Hashes are so versatile, and yet, so constrained. Hashes are for reading, writing and deleting keys, just like key/value stores. I did a bit of GitHub searching and stumbled across moneta, by Yehuda Katz.

Moneta immediately struck me as brilliant. I was shocked there was no activity around it. If you only allow yourself to read, write and delete with the same API, you can make nearly any data store talk the correct language.

I fiddled with it and forked it, but in the end, it was not quite what I was looking for. I liken it to my first house. I like the house, but having lived in it for six years, I know exactly what I want out of my next house.

The folks at Newtoy (now Zynga with Friends) had mentioned that they wanted to build their own object mapper and name it ToyStore—such a great name.

In a fit of inspiration over the 4th of July weekend, I cranked out attributes and initialization, relying heavily on ActiveModel. It was really fun. I emailed the crew when the next work day came around and they were stoked.

It began to occupy some of my work-related time and Geoffrey Dagley started helping me with it. Over the next few weeks, Geof and I hammered out validations, serialization, callbacks, dirty tracking, and much more.

Everything was built on the premise that the only acceptable methods that could be used to read, write and delete data were read, write and delete.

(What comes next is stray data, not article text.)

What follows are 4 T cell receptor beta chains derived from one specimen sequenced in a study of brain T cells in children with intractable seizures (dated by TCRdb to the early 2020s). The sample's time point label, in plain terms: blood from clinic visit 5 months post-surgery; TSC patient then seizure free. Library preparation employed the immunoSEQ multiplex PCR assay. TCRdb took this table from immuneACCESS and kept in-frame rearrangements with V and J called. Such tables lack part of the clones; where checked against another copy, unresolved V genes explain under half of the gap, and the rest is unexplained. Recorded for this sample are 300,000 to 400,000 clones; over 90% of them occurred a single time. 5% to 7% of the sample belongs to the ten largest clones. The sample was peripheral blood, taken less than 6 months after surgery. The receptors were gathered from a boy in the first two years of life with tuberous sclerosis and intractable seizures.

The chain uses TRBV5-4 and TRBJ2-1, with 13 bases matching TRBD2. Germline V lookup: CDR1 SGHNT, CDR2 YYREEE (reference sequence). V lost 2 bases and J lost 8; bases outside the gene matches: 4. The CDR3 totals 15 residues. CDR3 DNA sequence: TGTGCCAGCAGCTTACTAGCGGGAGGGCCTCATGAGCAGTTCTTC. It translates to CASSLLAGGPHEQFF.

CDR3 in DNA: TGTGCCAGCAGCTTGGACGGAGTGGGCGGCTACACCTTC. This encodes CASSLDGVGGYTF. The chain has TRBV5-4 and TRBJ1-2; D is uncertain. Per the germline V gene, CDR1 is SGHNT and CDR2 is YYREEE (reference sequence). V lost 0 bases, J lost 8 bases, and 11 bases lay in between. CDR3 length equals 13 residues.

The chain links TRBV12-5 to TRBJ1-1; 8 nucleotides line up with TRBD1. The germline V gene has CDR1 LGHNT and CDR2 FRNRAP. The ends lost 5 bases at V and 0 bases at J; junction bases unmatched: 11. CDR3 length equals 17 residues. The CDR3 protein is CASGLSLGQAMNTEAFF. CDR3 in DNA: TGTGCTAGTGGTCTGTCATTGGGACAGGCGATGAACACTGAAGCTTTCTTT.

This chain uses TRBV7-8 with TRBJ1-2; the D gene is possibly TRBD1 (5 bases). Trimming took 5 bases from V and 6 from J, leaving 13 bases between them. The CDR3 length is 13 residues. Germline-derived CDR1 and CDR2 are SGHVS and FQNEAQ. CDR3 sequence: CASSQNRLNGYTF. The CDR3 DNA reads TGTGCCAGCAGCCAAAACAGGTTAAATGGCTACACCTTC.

Adapter: The Common Interface

Over time Brandon Keepers got involved and ToyStore started looking pretty legit. We switched from using Moneta as the base to something I whipped together in a few hours, Adapter.

Defining an adapter is as simple as telling it how the client reads, writes and deletes data. You also have to define a clear method for convenience and to stick close the Ruby hash API.

The client can be anything that you want to have a unified interface. For example, this is how you would create an adapter to store things in a ruby hash.

Adapter.define(:memory) do
  def read(key)
    decode(client[key_for(key)])
  end

  def write(key, value)
    client[key_for(key)] = encode(value)
  end

  def delete(key)
    client.delete(key_for(key))
  end

  def clear
    client.clear
  end
end

key_for ensures that most things can work as a key. encode and decode allow one to hook some kind of serialization in, whatever you fancy, be it Marshal, JSON, or whatever you can imagine.